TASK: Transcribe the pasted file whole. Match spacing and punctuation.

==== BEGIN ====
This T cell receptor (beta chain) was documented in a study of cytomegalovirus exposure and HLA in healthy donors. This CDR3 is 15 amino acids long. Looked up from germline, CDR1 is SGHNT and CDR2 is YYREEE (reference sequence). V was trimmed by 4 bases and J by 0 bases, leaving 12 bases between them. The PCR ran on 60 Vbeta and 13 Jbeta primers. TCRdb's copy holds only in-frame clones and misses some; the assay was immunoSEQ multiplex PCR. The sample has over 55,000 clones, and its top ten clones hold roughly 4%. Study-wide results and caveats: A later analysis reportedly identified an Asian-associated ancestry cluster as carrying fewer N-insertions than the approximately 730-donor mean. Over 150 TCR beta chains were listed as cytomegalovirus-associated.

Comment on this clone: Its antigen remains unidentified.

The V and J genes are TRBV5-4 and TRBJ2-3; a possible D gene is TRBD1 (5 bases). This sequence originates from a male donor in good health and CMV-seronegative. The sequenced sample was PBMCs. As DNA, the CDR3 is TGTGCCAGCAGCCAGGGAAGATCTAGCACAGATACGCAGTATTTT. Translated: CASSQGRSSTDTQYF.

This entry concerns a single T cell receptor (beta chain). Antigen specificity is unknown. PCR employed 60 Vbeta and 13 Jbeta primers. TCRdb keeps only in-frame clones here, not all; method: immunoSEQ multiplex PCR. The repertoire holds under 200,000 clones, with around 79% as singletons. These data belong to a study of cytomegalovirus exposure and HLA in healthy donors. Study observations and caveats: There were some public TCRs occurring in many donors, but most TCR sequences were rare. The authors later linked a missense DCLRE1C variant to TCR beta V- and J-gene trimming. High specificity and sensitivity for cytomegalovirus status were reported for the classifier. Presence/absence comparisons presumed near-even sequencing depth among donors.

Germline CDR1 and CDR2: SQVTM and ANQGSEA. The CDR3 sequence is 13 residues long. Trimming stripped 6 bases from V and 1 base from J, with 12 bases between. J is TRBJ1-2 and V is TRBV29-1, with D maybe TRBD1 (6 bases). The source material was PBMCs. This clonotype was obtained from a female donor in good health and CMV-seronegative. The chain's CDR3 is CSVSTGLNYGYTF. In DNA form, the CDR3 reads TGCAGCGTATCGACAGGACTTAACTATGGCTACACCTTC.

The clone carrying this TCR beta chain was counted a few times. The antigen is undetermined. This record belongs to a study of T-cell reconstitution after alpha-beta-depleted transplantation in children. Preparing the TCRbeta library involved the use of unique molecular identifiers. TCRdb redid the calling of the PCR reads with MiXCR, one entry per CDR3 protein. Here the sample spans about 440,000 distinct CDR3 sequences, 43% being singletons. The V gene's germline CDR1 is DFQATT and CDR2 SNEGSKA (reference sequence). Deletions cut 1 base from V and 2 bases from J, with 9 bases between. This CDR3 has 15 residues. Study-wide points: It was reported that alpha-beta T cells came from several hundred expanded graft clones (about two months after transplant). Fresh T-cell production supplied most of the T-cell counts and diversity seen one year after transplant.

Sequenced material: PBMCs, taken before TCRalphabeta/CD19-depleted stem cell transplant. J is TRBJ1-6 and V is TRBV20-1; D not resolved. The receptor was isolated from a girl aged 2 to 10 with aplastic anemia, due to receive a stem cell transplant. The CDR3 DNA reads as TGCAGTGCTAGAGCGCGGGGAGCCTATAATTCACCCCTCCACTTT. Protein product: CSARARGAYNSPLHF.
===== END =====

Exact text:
This T cell receptor (beta chain) was documented in a study of cytomegalovirus exposure and HLA in healthy donors. This CDR3 is 15 amino acids long. Looked up from germline, CDR1 is SGHNT and CDR2 is YYREEE (reference sequence). V was trimmed by 4 bases and J by 0 bases, leaving 12 bases between them. The PCR ran on 60 Vbeta and 13 Jbeta primers. TCRdb's copy holds only in-frame clones and misses some; the assay was immunoSEQ multiplex PCR. The sample has over 55,000 clones, and its top ten clones hold roughly 4%. Study-wide results and caveats: A later analysis reportedly identified an Asian-associated ancestry cluster as carrying fewer N-insertions than the approximately 730-donor mean. Over 150 TCR beta chains were listed as cytomegalovirus-associated.

Comment on this clone: Its antigen remains unidentified.

The V and J genes are TRBV5-4 and TRBJ2-3; a possible D gene is TRBD1 (5 bases). This sequence originates from a male donor in good health and CMV-seronegative. The sequenced sample was PBMCs. As DNA, the CDR3 is TGTGCCAGCAGCCAGGGAAGATCTAGCACAGATACGCAGTATTTT. Translated: CASSQGRSSTDTQYF.

This entry concerns a single T cell receptor (beta chain). Antigen specificity is unknown. PCR employed 60 Vbeta and 13 Jbeta primers. TCRdb keeps only in-frame clones here, not all; method: immunoSEQ multiplex PCR. The repertoire holds under 200,000 clones, with around 79% as singletons. These data belong to a study of cytomegalovirus exposure and HLA in healthy donors. Study observations and caveats: There were some public TCRs occurring in many donors, but most TCR sequences were rare. The authors later linked a missense DCLRE1C variant to TCR beta V- and J-gene trimming. High specificity and sensitivity for cytomegalovirus status were reported for the classifier. Presence/absence comparisons presumed near-even sequencing depth among donors.

Germline CDR1 and CDR2: SQVTM and ANQGSEA. The CDR3 sequence is 13 residues long. Trimming stripped 6 bases from V and 1 base from J, with 12 bases between. J is TRBJ1-2 and V is TRBV29-1, with D maybe TRBD1 (6 bases). The source material was PBMCs. This clonotype was obtained from a female donor in good health and CMV-seronegative. The chain's CDR3 is CSVSTGLNYGYTF. In DNA form, the CDR3 reads TGCAGCGTATCGACAGGACTTAACTATGGCTACACCTTC.

The clone carrying this TCR beta chain was counted a few times. The antigen is undetermined. This record belongs to a study of T-cell reconstitution after alpha-beta-depleted transplantation in children. Preparing the TCRbeta library involved the use of unique molecular identifiers. TCRdb redid the calling of the PCR reads with MiXCR, one entry per CDR3 protein. Here the sample spans about 440,000 distinct CDR3 sequences, 43% being singletons. The V gene's germline CDR1 is DFQATT and CDR2 SNEGSKA (reference sequence). Deletions cut 1 base from V and 2 bases from J, with 9 bases between. This CDR3 has 15 residues. Study-wide points: It was reported that alpha-beta T cells came from several hundred expanded graft clones (about two months after transplant). Fresh T-cell production supplied most of the T-cell counts and diversity seen one year after transplant.

Sequenced material: PBMCs, taken before TCRalphabeta/CD19-depleted stem cell transplant. J is TRBJ1-6 and V is TRBV20-1; D not resolved. The receptor was isolated from a girl aged 2 to 10 with aplastic anemia, due to receive a stem cell transplant. The CDR3 DNA reads as TGCAGTGCTAGAGCGCGGGGAGCCTATAATTCACCCCTCCACTTT. Protein product: CSARARGAYNSPLHF.